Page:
Throughout the month of June, we remember and honor those affected by the tragedy in Orlando. We lift up those who have worked to recover, aided by the many who have contributed funds, time, and energy to the communities that were impacted. We also celebrate the many achievements of the LGBTQ community and the advancements made toward LGBTQ equality.
In the United States, LGBTQ History Month is celebrated during the month of October. It is an annual observance of LGBTQ history, and the history of the gay rights and related civil rights movements. LGBTQ History Month was first celebrated in 1994. Among the early supporters and members of the first coordinating committee for LGBT History Month was Council on Foundations Board Member and Arcus Foundation Executive Director, Kevin Jennings.
I started this blog post earlier in the month to recognize June as Lesbian, Gay, Bisexual, Transgender, and Queer (LGBTQ) Pride Month, but the tragedy in Orlando rightly caused the Council and my blog post to change course. As June comes to a close, it seems fitting to celebrate the LGBTQ community and the steps which our society has taken on its journey toward full equality.
The Council on Foundations stands in solidarity with those affected by the horrific attack in Orlando.
The year I was born, 1963, being gay was officially deemed a mental illness by the medical establishment. Same-sex relationships were illegal in every state, save Illinois. The federal government maintained a policy that prohibited the hiring of "known perverts,” then referring to lesbian, gay, bisexual, and transgender (LGBT) Americans.
Social change transpires at a blistering pace, in both promising and discouraging trajectories. After growing up in isolation in South Dakota and cutting my teeth decades ago as an LGBTQ human rights activist, I’m gob-smacked and elated by today’s Supreme Court decision.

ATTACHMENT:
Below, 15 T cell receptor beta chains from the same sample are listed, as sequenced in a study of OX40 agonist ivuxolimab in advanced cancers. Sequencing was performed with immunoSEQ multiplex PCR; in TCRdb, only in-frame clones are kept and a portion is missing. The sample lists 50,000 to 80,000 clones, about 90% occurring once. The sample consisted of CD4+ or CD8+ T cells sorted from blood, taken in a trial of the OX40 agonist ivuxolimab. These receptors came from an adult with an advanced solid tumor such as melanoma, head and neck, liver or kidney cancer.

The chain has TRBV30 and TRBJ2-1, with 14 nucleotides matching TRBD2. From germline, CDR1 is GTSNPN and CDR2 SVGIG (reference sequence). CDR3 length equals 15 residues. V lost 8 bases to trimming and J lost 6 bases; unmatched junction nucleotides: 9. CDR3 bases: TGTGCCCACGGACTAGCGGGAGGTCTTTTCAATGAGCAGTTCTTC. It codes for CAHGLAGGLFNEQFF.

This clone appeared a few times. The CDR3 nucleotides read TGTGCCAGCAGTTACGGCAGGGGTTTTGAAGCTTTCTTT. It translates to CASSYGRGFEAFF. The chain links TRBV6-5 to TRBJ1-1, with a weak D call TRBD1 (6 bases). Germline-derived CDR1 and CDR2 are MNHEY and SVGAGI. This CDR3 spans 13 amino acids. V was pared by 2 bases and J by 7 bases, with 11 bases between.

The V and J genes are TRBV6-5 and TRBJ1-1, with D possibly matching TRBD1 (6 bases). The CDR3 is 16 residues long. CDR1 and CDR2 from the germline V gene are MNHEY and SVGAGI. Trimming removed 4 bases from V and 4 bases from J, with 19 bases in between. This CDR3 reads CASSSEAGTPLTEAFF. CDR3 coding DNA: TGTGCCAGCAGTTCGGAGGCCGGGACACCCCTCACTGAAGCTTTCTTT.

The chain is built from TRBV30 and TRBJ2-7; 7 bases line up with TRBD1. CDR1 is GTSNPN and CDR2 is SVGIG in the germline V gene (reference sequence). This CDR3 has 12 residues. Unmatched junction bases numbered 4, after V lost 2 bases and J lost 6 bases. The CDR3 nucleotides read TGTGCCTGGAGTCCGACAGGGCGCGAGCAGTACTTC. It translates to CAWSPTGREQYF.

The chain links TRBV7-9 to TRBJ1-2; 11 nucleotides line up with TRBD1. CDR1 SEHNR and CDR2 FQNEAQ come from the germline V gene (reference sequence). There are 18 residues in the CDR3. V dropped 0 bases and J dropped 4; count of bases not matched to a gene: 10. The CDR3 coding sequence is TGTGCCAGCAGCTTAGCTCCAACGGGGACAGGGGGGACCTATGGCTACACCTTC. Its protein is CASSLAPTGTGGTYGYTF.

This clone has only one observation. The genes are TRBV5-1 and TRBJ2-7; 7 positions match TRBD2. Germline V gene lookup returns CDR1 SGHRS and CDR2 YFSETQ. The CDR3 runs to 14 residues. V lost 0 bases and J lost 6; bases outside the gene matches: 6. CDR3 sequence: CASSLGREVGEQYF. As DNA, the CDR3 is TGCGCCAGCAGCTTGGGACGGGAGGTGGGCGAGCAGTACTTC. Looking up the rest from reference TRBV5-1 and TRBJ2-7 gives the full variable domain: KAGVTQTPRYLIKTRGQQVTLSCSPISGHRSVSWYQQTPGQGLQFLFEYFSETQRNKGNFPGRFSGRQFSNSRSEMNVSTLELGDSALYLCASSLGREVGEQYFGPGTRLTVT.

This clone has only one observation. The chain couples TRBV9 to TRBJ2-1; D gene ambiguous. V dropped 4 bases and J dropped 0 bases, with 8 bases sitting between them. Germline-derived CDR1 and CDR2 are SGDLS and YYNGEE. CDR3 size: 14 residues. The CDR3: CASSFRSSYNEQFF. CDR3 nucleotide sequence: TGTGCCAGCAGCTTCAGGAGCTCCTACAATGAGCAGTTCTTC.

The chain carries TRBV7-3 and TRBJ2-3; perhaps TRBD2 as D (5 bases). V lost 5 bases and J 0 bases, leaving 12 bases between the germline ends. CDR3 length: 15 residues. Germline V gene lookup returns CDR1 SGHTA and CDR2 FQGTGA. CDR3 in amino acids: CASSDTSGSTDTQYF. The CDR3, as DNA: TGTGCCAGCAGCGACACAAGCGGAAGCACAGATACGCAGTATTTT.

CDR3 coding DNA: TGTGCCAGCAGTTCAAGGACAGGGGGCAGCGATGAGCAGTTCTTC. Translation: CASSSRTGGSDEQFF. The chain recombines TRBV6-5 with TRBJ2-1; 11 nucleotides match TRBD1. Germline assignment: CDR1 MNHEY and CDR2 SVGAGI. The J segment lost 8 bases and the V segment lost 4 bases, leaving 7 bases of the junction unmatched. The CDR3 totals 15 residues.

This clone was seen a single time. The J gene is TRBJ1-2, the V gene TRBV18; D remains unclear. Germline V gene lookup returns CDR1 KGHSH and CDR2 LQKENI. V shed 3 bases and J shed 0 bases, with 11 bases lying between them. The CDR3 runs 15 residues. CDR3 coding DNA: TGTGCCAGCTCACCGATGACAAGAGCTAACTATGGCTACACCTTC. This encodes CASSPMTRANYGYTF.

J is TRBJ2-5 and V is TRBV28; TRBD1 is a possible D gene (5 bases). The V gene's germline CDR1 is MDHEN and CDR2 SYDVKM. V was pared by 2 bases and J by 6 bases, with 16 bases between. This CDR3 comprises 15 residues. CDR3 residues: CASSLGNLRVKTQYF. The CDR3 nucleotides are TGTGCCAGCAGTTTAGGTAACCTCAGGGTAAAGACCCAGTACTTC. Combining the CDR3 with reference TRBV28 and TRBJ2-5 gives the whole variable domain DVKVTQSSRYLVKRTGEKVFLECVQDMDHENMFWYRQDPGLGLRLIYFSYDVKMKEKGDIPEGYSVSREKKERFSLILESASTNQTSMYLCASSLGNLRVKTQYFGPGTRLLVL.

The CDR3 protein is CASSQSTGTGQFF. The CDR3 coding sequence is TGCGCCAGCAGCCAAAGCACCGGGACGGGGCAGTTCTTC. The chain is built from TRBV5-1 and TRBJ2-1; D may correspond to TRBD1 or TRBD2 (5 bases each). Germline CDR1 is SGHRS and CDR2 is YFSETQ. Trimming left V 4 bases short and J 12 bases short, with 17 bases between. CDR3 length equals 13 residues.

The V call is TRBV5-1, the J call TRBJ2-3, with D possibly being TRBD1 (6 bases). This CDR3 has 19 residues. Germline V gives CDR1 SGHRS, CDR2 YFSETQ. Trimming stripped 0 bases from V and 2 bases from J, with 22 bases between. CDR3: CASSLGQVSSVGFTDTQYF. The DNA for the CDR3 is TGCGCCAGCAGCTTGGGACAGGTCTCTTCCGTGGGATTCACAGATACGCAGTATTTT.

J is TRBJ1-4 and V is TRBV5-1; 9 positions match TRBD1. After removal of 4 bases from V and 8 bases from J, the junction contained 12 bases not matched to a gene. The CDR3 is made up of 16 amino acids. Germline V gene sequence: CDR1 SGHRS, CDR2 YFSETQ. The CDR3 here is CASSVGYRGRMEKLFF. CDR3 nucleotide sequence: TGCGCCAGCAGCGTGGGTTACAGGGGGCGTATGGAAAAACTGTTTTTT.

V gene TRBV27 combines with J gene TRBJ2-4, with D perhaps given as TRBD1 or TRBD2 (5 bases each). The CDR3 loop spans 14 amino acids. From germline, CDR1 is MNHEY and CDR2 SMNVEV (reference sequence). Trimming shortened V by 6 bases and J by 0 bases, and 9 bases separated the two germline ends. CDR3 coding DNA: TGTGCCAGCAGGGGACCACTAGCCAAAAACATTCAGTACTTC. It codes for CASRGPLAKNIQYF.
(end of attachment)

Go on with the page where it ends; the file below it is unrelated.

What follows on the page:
While we wait with great hope for a positive outcome on nationwide marriage equality from the U.S. Supreme Court, we in philanthropy must recognize that when it comes to LGBTQ rights, one favorable court decision or one great television season are not going to address the lingering problems of discrimination, health disparities, poverty, and homelessness that LGBTQ people face.
Americans donated an estimated $335 billion to charitable causes, and foundations an estimated $50 billion in 2013 according to Giving USA. These numbers validate President John F. Kennedy’s notion that philanthropy is “a jewel of an American tradition.”
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There are currently an estimated 1.5 million LGBTQ seniors in the U.S., and by 2030 that number is expected to more than double to 4 million. As the first generation of “out,” self-identified LGBTQ people reaches retirement age, it’s remarkable to think of what they’ve been through. Any LGBTQ person 65 or older was born at a time consensual same-sex activity was illegal in all 50 states. Prior to 1973, their same-sex attraction was classified as a mental illness by the American Psychiatric Association. They have lived through the Stonewall Riots, the AIDS epidemic, and waves of anti-gay violence and discrimination. They have also seen a transformation in the treatment of LGBTQ individuals and significant advances towards legal equality. The recent Supreme Court Decision striking down the Defense of Marriage Act means that for the first time, same-sex partners can apply for federal benefits in states that offer marriage equality.